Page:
News from Google tends to make waves.
Its latest announcement is no exception.
Google recently unveiled a new Search Console with expanded features and reports, and I’m offering a full review of the new features below.
Google’s New Search Console
News of the new search console first began to spread back in August, when Google announced its rollout of a beta version of the new console to a select number of users.
On January 8, Google again released an announcement. This time, to tell us that soon everyone will be able to take part in the fun.
After months of testing, Google is releasing four of the most popular features of the new console to the public.
Google says the new Search Console reports provide “more transparency into Google’s indexing, stateful two-way communications between Google and website owners to help resolve issues faster, and a responsive user-interface.”
So what will you find in the new Console? Four new, in-depth reports based on 16 months of website data.
The New Google Search Console – Search Performance
If you’ve used Search Analytics, the new and improved Search Performance should sound familiar.
The Search Performance feature builds on the former by including more in-depth data about how your site performs in search results, such as how often your site appears, its average position, click through rate, etc.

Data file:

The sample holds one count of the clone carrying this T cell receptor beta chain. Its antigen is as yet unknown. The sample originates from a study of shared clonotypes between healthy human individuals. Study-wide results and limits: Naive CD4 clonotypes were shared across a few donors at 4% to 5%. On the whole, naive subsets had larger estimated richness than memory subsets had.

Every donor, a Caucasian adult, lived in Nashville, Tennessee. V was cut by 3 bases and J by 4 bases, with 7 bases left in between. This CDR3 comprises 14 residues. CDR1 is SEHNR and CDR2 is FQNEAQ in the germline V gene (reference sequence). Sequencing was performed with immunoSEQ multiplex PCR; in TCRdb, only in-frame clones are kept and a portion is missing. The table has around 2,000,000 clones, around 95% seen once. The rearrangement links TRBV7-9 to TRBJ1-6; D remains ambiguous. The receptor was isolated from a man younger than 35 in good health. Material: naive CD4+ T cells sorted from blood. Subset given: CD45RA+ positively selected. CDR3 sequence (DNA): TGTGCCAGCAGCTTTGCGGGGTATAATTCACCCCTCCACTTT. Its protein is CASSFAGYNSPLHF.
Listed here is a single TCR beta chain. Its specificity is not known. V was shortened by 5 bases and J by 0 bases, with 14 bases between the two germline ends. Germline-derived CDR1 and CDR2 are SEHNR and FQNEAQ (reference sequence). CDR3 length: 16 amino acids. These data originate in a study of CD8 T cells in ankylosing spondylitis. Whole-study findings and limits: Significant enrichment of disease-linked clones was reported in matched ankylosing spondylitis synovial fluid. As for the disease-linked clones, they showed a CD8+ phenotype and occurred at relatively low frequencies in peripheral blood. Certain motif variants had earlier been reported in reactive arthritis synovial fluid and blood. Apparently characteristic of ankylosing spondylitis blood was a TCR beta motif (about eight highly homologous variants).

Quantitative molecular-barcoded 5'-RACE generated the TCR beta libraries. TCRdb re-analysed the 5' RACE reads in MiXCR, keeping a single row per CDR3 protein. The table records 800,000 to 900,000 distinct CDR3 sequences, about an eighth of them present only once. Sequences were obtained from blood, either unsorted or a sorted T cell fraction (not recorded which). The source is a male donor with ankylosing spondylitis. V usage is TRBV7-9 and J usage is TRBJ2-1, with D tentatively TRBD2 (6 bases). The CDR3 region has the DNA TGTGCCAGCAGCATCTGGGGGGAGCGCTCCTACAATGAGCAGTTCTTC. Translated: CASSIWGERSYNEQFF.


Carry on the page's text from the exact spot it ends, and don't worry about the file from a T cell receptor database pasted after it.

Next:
Google notes that by using this information, you can work to improve by:
- Monitoring how your search traffic changes over time, and what queries are most likely to show your site
- Improve your mobile targeting by gaining insight into which queries are made mobile
- See which of your pages have the highest and lowest click through rates
The new report shows 16 months worth of data, enabling you to see a much longer range of information and identify any year to year trends or differences.
The New Google Search Console – Index Coverage Report
The existing search console already offers a limited index report, but the new version offers much more in-depth information and data.
The index report shows you which of your pages have been correctly indexed and identify any potential issues with pages that couldn’t be indexed.
Now, the system will automatically alert you when there’s an indexing error and help you get to the bottom of it.
When you’re alerted to a specific problem, you will be able given the page details and a link to diagnostic tools to better understand what went wrong.
Because these errors often require a specific skill-set to fix, the updated index report also includes a share button so you can easily share the report with members of your team.
Once you’ve worked to resolve the issue, you can alert Google. Google will then act faster to recrawl and index your site to make sure your fixes were effective.
Going forward, there are a few scenarios to be on the lookout for.
First, if you notice a sudden spike in indexing errors, it could point to a change in your template or a sitemap that includes blocked URLs.